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While I will occasionally work in ballpoint pen and oils, my true love is colored pencils. I love the range they provide from soft layered colors to sharp bold edges. I love the simple buttery depth they can create and the complex layers of color mixing they enable. I love that despite my years I have put into the medium, I still learn something new about them each time I draw, like an old friend divulging new secrets.

My greatest expense and favorite obsession is trying out different brands, and experimenting with using them together. My favorite combination is using the Caran d’Ache Luminance with the Prismacolor Premier. The Luminance can pack a punch with their ability to layer, maintain color integrity, and won’t wax bloom like the Prismacolors. Yet, the Prismas have such a wide range of colors and play very nicely with other brands.  

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I often start a piece without any clear direction. I’ll be intrigued with an object, the way someone is holding their hands, or a conversation, and I will start with a rough sketch, working my way slowly to the final product. I don’t necessarily have a clear concept of the symbolism in my work until I have put more hours into it, like it’s a new friend I’m getting to know.

I often like to work alongside my kids; they provide good company and funny title ideas.

I often like to work alongside my kids; they provide good company and funny title ideas.

Nearly all of my work deals with the contradictions found within the human condition. I strive to find meanings and marriage between the two opposing forces that push our physical and emotional boundaries from one extreme to the other. In the past, I have primarily worked with the human form in some way, creating a visual commentary on the precarious emotional space in which we sometimes dwell.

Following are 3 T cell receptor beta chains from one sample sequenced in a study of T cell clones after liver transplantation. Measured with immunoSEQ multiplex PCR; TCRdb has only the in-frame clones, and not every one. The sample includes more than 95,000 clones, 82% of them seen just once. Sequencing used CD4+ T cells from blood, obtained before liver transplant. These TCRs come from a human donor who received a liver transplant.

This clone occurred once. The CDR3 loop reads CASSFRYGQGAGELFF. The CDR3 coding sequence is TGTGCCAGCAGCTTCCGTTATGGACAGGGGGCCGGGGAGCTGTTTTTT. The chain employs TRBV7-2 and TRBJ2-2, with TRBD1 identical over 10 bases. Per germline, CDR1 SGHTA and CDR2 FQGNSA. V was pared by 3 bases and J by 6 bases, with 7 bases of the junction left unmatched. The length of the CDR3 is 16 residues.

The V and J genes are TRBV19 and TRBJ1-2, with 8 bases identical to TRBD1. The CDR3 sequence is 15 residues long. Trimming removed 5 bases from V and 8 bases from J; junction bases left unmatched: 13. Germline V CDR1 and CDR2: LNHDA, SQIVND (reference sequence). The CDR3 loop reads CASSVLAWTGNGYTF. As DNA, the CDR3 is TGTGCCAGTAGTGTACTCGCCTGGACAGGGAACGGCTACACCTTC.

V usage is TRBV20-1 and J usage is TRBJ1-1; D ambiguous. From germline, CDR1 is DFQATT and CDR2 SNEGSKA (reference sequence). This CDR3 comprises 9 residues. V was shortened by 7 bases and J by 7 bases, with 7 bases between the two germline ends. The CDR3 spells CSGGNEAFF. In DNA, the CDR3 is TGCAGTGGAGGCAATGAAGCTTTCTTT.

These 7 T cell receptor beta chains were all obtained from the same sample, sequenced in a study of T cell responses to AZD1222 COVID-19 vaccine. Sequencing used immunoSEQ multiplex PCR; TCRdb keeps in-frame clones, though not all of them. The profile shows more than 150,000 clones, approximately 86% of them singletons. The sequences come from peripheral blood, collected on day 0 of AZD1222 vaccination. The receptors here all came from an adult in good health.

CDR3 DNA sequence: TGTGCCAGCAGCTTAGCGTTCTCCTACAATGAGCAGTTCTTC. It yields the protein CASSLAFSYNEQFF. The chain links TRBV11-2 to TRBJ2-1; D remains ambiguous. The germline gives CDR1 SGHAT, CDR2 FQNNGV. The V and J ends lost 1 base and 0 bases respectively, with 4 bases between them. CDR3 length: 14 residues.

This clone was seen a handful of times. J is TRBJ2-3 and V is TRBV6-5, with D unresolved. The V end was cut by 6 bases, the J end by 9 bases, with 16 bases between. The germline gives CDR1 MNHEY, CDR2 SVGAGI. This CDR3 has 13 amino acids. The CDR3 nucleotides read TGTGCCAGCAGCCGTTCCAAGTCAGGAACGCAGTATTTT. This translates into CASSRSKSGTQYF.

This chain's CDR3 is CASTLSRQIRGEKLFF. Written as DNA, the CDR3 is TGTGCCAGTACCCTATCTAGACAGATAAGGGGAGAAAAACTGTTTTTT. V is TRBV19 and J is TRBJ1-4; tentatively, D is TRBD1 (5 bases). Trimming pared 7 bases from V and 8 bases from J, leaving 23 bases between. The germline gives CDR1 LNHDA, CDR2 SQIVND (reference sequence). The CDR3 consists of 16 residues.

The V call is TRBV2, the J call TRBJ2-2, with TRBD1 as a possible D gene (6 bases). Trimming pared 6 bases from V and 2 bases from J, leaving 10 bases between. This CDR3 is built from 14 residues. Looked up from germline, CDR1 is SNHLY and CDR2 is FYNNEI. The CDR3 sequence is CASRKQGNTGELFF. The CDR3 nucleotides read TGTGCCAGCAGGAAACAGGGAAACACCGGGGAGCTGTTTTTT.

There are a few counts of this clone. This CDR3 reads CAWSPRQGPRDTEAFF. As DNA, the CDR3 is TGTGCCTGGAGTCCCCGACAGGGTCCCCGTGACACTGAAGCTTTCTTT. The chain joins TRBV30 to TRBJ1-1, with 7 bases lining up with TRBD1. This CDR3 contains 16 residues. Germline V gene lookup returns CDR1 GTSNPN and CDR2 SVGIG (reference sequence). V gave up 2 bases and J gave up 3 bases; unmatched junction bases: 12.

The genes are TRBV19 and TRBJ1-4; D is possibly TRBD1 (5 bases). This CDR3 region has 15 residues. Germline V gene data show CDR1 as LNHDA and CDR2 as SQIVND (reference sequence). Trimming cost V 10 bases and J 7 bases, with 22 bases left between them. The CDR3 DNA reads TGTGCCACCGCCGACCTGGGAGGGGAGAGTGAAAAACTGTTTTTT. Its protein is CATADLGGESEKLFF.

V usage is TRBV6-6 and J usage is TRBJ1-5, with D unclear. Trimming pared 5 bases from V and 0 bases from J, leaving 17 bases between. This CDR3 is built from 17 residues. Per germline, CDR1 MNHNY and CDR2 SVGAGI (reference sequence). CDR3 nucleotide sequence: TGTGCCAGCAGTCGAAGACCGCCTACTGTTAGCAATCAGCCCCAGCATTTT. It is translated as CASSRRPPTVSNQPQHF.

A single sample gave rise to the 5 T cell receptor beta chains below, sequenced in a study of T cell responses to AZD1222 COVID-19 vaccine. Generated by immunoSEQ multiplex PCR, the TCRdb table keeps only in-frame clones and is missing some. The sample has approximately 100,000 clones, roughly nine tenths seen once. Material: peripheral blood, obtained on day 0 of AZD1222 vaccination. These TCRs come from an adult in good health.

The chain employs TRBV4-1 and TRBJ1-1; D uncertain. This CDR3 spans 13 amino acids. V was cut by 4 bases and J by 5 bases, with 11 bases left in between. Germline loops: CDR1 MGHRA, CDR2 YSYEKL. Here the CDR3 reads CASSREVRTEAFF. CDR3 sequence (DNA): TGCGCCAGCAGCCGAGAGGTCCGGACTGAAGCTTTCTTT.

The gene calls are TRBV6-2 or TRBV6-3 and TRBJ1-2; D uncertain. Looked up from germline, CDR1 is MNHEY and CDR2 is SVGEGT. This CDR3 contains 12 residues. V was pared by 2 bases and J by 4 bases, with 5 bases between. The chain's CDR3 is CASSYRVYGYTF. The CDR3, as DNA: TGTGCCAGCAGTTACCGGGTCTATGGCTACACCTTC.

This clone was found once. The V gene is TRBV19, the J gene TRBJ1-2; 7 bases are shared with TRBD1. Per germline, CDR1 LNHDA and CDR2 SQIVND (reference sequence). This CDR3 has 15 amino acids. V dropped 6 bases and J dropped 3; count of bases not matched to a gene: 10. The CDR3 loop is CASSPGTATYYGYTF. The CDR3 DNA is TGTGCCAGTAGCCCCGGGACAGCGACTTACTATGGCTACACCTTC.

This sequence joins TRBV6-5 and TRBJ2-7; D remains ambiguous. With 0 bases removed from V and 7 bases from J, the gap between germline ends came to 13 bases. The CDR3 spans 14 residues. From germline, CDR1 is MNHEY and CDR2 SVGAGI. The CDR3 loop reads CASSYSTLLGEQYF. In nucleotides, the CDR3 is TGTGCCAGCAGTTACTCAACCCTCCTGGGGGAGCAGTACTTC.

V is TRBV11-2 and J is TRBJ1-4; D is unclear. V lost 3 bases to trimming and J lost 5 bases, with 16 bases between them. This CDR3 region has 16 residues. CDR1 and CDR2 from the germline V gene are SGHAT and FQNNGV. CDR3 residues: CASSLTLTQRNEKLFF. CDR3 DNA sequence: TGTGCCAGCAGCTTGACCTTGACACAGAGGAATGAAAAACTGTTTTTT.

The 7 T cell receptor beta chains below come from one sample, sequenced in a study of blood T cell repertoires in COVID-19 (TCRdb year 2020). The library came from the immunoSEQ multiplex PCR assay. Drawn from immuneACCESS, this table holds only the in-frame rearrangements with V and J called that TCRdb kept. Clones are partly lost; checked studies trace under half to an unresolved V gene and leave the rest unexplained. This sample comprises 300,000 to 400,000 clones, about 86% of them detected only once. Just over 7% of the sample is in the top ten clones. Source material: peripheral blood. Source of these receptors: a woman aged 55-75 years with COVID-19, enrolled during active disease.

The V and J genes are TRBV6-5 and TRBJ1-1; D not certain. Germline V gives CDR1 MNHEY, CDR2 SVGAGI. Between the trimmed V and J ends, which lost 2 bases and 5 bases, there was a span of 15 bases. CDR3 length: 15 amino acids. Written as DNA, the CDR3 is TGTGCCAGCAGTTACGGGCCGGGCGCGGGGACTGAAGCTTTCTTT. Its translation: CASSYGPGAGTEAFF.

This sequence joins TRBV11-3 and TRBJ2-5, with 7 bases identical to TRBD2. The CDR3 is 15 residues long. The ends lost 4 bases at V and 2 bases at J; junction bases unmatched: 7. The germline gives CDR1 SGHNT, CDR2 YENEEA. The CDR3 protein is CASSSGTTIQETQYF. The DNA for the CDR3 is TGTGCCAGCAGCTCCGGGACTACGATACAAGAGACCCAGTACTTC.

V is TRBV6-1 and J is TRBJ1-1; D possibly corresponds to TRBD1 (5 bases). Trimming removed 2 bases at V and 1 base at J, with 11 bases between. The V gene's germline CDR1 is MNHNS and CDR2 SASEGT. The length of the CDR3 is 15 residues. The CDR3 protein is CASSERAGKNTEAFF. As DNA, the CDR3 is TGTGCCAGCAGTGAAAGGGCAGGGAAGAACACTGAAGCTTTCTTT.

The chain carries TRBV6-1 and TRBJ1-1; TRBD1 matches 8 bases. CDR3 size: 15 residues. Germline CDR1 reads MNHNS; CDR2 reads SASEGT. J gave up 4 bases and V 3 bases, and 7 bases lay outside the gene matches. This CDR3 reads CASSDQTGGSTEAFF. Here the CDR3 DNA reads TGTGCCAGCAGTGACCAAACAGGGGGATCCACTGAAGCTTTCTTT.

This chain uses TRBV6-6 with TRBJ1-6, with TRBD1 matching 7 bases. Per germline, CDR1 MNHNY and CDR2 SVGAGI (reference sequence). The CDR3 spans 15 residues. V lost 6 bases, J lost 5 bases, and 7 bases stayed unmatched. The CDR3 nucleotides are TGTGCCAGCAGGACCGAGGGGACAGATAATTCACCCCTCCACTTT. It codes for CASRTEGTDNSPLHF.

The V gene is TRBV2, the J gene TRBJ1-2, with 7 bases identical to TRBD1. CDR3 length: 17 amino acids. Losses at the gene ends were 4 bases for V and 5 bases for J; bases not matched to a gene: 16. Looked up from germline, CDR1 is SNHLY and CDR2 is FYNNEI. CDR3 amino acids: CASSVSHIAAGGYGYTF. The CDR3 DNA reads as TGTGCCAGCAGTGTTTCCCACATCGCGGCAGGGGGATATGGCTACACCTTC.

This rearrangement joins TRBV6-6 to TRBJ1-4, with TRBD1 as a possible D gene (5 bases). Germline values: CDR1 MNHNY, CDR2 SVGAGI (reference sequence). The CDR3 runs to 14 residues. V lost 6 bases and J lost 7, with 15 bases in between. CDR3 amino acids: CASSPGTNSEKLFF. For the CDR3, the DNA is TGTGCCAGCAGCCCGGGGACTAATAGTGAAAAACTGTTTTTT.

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See No Evil

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Flight Plan

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Disconnect 4

For the past few months I have been making a slight change of direction from mental space to physical space. I am interested in how we interact with the space in our homes; the ways in which we fill the space, the complicated relationship we may have with the objects we keep, and the ways in which our emotions and memories for a space can change due to the external forces that dwell within our walls.

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Beneath

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My work often includes patterns as both a stylistic and symbolic choice. Patterns can be both predictable and improbable, stable and changing. We search for patterns to make sense of the world around us, they allow us to make familiar predictions, and interpret the connectivity between points. Patterns can provide reassurance in unknown situations, yet they can also create confusion at their break down. This point between familiarity and confusion is where I like my work to inhabit.

You can follow my work on Instagram @skywardagain or on my website, mandiantonucci.com


Mandi Antonucci is one of six artists featured in the Upstate New York Drawing Invitational at Main Street Arts. Work from the exhibition can be previewed and purchased through the gallery’s Artsy page. The Upstate New York Drawing Invitational runs through September 28, 2018.

Inside the Artist’s Studio with Tricia Butski

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My studio is based in Buffalo, NY, where I am currently a resident artist at Buffalo Arts Studio. Though my recent work is primarily grounded in drawing, I was trained as a painter and graduated with my BFA in Drawing and Painting from SUNY Fredonia and my MFA from the University at Buffalo.

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Tricia’s studio space at Buffalo Arts Studio

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Tricia’s studio space at Buffalo Arts Studio

Through drawings rendered in charcoal and ink, my recent work examines issues related to memory by exploring its limitations and aestheticizing the instability inherent in portraiture. The work I create allows the viewer to enter the subconscious space between remembering and forgetting. The figures and faces, which have been distorted through a repetitive layering process, manipulate the viewers sense of familiarity. The original image becomes fragmented through this process, a conceptual procedure that corresponds to the experience of forgetting the semblance of the face, the body, and the subject.